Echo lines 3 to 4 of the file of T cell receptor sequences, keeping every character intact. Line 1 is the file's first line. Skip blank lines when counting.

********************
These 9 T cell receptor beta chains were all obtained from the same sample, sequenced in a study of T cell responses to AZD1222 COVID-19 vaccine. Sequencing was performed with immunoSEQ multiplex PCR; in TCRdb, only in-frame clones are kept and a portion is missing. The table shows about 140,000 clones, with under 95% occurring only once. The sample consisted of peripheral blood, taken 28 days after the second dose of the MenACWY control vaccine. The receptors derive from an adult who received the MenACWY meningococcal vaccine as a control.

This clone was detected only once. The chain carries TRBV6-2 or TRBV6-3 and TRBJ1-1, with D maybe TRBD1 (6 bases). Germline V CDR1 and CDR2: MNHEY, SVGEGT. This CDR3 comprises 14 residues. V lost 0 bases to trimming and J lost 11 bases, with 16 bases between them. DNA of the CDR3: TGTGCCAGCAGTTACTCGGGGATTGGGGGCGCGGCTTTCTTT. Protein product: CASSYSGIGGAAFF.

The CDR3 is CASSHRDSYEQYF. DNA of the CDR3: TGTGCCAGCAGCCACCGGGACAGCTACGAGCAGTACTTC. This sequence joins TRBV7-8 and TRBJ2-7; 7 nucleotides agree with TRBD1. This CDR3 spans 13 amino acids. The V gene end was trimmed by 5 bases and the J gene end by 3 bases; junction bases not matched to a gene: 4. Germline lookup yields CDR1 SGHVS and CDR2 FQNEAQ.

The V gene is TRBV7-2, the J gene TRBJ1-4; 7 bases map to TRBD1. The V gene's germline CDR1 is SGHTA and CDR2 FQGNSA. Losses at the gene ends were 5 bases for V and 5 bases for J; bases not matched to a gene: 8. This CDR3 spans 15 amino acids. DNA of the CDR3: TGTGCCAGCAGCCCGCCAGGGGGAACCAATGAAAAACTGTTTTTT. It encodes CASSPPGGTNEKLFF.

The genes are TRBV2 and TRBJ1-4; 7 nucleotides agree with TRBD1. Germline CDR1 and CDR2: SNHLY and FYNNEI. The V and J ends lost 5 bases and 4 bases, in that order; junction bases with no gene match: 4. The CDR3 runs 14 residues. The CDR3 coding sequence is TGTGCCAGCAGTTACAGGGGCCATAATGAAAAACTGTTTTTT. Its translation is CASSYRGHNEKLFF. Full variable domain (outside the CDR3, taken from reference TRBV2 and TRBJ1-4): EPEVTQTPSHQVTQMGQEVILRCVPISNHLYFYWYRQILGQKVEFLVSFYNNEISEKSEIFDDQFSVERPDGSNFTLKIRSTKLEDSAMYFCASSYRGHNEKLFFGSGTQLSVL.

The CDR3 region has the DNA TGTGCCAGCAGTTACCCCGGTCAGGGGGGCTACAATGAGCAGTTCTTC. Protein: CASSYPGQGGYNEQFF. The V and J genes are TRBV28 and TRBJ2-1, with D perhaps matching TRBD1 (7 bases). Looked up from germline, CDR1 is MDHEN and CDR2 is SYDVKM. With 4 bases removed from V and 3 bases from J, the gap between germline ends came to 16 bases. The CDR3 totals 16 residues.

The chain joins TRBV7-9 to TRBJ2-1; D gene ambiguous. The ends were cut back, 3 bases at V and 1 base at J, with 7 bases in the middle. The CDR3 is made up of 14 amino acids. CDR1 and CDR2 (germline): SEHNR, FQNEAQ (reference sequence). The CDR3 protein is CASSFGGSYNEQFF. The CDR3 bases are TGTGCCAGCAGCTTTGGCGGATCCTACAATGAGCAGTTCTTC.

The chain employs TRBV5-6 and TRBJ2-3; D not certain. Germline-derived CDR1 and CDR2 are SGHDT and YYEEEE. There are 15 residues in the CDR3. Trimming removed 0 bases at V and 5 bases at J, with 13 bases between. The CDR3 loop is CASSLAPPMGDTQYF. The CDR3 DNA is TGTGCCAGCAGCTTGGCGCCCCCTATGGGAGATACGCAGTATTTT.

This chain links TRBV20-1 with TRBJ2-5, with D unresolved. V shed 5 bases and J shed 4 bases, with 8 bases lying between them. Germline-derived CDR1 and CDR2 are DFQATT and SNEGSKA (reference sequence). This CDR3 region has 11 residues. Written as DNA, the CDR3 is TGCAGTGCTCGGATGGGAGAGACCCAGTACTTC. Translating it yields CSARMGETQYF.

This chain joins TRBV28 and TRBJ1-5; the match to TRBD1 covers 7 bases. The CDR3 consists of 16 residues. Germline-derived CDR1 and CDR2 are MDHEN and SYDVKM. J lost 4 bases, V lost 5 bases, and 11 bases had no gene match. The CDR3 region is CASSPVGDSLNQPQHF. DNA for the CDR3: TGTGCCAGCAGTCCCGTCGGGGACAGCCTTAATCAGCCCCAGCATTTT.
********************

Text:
The CDR3 is CASSHRDSYEQYF. DNA of the CDR3: TGTGCCAGCAGCCACCGGGACAGCTACGAGCAGTACTTC. This sequence joins TRBV7-8 and TRBJ2-7; 7 nucleotides agree with TRBD1. This CDR3 spans 13 amino acids. The V gene end was trimmed by 5 bases and the J gene end by 3 bases; junction bases not matched to a gene: 4. Germline lookup yields CDR1 SGHVS and CDR2 FQNEAQ.

The V gene is TRBV7-2, the J gene TRBJ1-4; 7 bases map to TRBD1. The V gene's germline CDR1 is SGHTA and CDR2 FQGNSA. Losses at the gene ends were 5 bases for V and 5 bases for J; bases not matched to a gene: 8. This CDR3 spans 15 amino acids. DNA of the CDR3: TGTGCCAGCAGCCCGCCAGGGGGAACCAATGAAAAACTGTTTTTT. It encodes CASSPPGGTNEKLFF.